10. You will pick up approximately $200 worth of take out food for Hans every day from local, elite Santa Monica restaurants. Hans will will throw away approximately half the food you serve.
    11. (really and extension of 10) If there are potatoes in any form on Hans’s plate, Hans will throw away the whole meal. Potatoes are peasant food, not Hans food.
    12. The work you do will benefit Hans.
    13. The work you do will not benefit you.

  5. There seems to be an over-use/abuse of ‘intern’ labor across all industries, nationwide anymore… (And the DOL is apparently asleep at the wheel.)

  6. Some comments a friend heard while seeking an internship:

    1) “Why would we hire you as an intern when we employ Person X who has been in the business for 30 years and can run circles around you?”

    2) “Why would we hire you as intern, train you and teach you what we know, only to have you leave our company some day and take that knowledge to our competitors?”

    3) “Why would we hire you as an intern and agree to pay you to train you? If we’re going to train you, we can’t justify paying you. You should be paying us.”

    Sometimes the shortsightedness of old school media/old school business is surprising to me.

    • @Jean-Marie,
      This is not confined to the US either.
      Here in Australia, where Aged Care training is all the buzz, a friend of mty wife was asked to PAY AU$800 for a 20 hour work experience placement.
      I was asked a similar amount for a similar length of placement for a Business Administration placement.
      These industries complain on a regular basis that they can’t attract staff, but they are dying thanks to the difficulties of entering those industries (and others…) without driving yourself bankrupt first.
      My end point is: No wonder Photography/Photojournalism is a dying industry! THINKS!!

  7. so wrong. i typed in all those urls:

    why don’t people have follow through and balls IRL? who should i invoice for wasting 5 minutes of my time?

    • @evablue, the tinyurl worked for me, but unfortunately the greg site doesn’t. I was really hoping it would be someone’s portfolio site. Would have gotten some great exposure here!

  8. Yeah, I’m really glad I had a similar unpaid internship for Rodney Smith back in the day. Which I lost after I sorted his archives and told him I would not be able to come in 5 days a week for no pay while trying to pay for an apartment in NYC. He didn’t like the 3 day arrangement so sent me a nice email telling me it wouldn’t work out.


    • I should note that I was really excited, since we had worked out the 3 day arrangement a YEAR in advance, and I’d saved all my money to move up there that summer. Good thing I paid my rent in advance!

    • @Ian Aleksander Adams,
      Really?!? Rodney Smith shoots some darn good stuff! That sounded like it would be an honor but after reading about your “internship”…left me with a cynical mind. They guy has a serious archive and his workshops are not cheap ($3575) and he couldn’t just pay you? GAH!

      • @Michael, yeah, I was pretty excited about it – after all, I’d been waiting a year since my interview the previous summer to finally get in there. I’ll never know what the problem was, maybe he just didn’t like me. But the last discussion we had was about how I couldn’t come in 5 days a week, it just wasn’t what we had agreed upon. And then he sent me a “polite” email the next morning about how I didn’t need to bother coming in the next week.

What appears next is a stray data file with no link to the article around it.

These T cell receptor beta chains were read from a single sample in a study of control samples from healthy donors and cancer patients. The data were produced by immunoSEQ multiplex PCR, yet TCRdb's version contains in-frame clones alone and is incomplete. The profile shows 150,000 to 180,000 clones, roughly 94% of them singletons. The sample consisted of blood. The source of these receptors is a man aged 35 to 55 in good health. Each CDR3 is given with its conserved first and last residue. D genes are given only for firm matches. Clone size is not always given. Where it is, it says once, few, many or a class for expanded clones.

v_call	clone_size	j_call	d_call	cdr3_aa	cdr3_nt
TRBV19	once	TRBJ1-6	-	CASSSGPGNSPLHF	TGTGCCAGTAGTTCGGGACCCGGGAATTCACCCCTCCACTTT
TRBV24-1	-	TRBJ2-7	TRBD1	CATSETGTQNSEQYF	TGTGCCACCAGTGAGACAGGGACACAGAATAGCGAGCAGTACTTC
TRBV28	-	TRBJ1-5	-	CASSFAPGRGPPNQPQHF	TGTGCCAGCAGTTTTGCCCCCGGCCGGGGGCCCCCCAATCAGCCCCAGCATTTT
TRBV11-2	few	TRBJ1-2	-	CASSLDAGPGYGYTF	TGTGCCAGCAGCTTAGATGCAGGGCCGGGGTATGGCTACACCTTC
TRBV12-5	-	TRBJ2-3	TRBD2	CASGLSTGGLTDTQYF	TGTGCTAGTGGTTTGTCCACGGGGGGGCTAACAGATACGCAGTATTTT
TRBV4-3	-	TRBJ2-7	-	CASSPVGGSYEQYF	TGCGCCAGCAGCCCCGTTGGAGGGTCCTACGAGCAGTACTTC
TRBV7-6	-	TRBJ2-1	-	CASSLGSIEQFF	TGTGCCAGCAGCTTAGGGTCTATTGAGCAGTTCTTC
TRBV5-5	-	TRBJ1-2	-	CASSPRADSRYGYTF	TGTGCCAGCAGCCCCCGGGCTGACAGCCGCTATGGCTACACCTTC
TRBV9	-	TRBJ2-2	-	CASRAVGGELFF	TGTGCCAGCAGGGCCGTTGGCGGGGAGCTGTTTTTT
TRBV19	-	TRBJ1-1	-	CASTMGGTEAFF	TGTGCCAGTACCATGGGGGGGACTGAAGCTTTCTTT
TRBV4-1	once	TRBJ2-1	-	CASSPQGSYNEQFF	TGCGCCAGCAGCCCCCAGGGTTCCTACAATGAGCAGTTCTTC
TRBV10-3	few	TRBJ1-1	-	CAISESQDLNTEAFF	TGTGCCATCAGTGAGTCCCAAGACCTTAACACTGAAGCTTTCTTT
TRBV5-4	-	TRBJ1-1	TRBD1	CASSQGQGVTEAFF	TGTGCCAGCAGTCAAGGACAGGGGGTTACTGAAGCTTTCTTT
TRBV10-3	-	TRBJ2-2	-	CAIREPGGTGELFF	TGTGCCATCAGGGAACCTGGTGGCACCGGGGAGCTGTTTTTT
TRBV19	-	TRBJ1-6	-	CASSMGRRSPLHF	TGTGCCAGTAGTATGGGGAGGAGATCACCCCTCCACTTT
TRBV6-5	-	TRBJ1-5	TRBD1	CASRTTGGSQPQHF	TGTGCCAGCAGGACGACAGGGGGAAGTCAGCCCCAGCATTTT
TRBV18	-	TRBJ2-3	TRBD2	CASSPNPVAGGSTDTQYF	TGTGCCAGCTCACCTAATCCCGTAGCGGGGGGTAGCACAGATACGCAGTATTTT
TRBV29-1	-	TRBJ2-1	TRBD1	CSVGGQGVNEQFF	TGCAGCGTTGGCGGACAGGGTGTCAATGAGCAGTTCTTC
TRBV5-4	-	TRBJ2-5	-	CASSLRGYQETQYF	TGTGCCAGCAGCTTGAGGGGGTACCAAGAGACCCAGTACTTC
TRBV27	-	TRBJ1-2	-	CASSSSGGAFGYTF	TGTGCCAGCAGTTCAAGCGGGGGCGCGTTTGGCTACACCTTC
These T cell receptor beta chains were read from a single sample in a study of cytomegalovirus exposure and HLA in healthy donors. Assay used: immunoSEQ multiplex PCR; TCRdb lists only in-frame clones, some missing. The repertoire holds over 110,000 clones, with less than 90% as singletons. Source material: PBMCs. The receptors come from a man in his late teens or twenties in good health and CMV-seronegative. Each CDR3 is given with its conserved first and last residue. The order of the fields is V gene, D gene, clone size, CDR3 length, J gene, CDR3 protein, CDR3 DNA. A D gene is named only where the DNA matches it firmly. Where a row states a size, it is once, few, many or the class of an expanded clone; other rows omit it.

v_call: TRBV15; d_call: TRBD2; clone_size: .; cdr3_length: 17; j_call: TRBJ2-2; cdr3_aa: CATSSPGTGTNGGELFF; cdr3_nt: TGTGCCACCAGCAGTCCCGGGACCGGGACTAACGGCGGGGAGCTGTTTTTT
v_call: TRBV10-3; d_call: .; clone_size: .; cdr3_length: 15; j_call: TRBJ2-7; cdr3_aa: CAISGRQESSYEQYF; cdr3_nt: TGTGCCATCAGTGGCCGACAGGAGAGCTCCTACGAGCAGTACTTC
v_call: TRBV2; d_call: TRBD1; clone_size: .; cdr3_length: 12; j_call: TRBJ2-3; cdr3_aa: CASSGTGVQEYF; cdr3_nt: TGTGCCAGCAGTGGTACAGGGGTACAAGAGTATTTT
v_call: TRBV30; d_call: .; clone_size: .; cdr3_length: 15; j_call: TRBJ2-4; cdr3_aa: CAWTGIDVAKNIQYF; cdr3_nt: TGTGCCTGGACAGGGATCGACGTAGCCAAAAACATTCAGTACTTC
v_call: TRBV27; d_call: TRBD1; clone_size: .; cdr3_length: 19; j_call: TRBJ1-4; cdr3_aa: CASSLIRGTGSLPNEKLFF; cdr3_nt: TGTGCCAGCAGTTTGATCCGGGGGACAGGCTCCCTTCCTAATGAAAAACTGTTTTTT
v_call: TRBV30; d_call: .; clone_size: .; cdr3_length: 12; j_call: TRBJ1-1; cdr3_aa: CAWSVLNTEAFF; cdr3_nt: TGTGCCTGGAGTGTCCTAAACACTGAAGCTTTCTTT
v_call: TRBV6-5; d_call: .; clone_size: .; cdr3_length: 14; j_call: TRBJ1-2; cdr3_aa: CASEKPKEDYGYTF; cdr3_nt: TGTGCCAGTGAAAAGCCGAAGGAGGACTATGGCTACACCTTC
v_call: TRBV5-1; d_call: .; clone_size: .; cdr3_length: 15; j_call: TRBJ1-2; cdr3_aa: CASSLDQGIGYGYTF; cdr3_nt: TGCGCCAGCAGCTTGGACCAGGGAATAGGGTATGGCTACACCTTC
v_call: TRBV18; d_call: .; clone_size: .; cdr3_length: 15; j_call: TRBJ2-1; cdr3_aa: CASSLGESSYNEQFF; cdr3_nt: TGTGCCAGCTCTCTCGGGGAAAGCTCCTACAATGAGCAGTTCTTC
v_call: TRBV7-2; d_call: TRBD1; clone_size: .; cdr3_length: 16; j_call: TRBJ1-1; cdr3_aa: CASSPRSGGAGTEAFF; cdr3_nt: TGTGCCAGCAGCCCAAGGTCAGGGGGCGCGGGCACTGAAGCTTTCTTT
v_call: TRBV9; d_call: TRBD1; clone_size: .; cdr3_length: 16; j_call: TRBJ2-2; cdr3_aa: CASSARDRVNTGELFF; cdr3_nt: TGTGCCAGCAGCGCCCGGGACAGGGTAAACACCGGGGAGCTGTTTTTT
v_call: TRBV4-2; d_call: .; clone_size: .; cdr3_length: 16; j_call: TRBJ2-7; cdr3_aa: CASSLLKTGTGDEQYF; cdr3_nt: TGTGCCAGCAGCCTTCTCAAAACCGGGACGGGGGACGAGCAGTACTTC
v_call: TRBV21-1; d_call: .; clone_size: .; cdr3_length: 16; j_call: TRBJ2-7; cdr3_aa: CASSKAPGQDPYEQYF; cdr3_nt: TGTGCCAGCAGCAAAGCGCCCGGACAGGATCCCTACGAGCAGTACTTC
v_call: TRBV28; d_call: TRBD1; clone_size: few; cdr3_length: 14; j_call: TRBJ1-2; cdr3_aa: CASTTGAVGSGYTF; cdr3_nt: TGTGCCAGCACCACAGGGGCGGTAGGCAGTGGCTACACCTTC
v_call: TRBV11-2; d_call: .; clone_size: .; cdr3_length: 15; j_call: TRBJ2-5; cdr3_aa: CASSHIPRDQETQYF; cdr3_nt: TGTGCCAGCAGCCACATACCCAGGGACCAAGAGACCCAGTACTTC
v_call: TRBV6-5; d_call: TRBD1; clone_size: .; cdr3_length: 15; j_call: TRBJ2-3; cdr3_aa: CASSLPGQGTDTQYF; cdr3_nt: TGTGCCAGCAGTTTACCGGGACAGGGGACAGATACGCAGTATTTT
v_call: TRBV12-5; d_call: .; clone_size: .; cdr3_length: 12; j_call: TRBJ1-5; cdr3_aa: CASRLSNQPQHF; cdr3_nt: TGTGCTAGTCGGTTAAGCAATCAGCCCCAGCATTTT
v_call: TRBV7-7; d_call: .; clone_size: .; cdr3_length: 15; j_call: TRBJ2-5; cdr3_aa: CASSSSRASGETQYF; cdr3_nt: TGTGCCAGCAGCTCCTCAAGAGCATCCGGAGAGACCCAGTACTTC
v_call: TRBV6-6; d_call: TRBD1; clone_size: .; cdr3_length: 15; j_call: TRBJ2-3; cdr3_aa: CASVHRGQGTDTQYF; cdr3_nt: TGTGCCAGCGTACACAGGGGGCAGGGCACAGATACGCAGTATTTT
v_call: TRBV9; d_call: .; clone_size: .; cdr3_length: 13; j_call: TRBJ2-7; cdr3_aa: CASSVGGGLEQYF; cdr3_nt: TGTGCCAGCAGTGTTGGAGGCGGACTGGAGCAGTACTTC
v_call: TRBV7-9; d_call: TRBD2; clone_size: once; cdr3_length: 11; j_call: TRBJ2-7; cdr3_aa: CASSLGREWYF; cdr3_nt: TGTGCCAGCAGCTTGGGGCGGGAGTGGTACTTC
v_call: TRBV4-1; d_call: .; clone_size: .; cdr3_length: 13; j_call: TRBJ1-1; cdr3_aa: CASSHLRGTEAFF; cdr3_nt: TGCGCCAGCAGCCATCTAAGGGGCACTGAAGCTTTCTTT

He did have two paid (I think) assistants as well. But other internships I’ve done at least paid for transportation and meals, I don’t think he offered.

        I don’t know – he seemed like a cool guy in a lot of other ways, but it left me with a really bad taste (and three months in new york without anything else lined up.)

  9. What a joke. Thanks for posting this, how insulting and disgraceful for a professional to ask someone to work for free without offering anything concrete in return. If they guy had any conscience whatsoever, he could have stated that he will train, educate, give access to equipment resources etc, but I guess that would be too much to ask of a “master” photographer. Times have changed but decency and respect should be constant no matter who you are.

  10. They both should be really embarrassed by this.

    No one should work for free no matter what you “believe” the value and outcome to be.

    • @david bram,
      vincent’s is actually a paid position. it’s not an internship although they read somewhat the same to me.

      • @A Photo Editor, thanks for the correction. guess i got carried away

  11. Over here it seems to be very much the norm in London and its actually stupidly competitive to be an unpaid monkey for as long as a year. A friend of a friend interviews people for internships and says that a lot of them have worked 8 unpaid internships in a row…

    Its okay when you have daddy’s money but for the majority of us who are the walking talking starving artist cliche its very frustrating… and then at the end of it you’re competing against the rest of the city for 1 job where many many people have done these internships…

    • One thing that really doesn’t seem to be helping the situation in the UK is that next to no MPs want to kick up a fuss about it, because they themselves are one of the worst groups of offenders, almost all taking on illegally unpaid interns.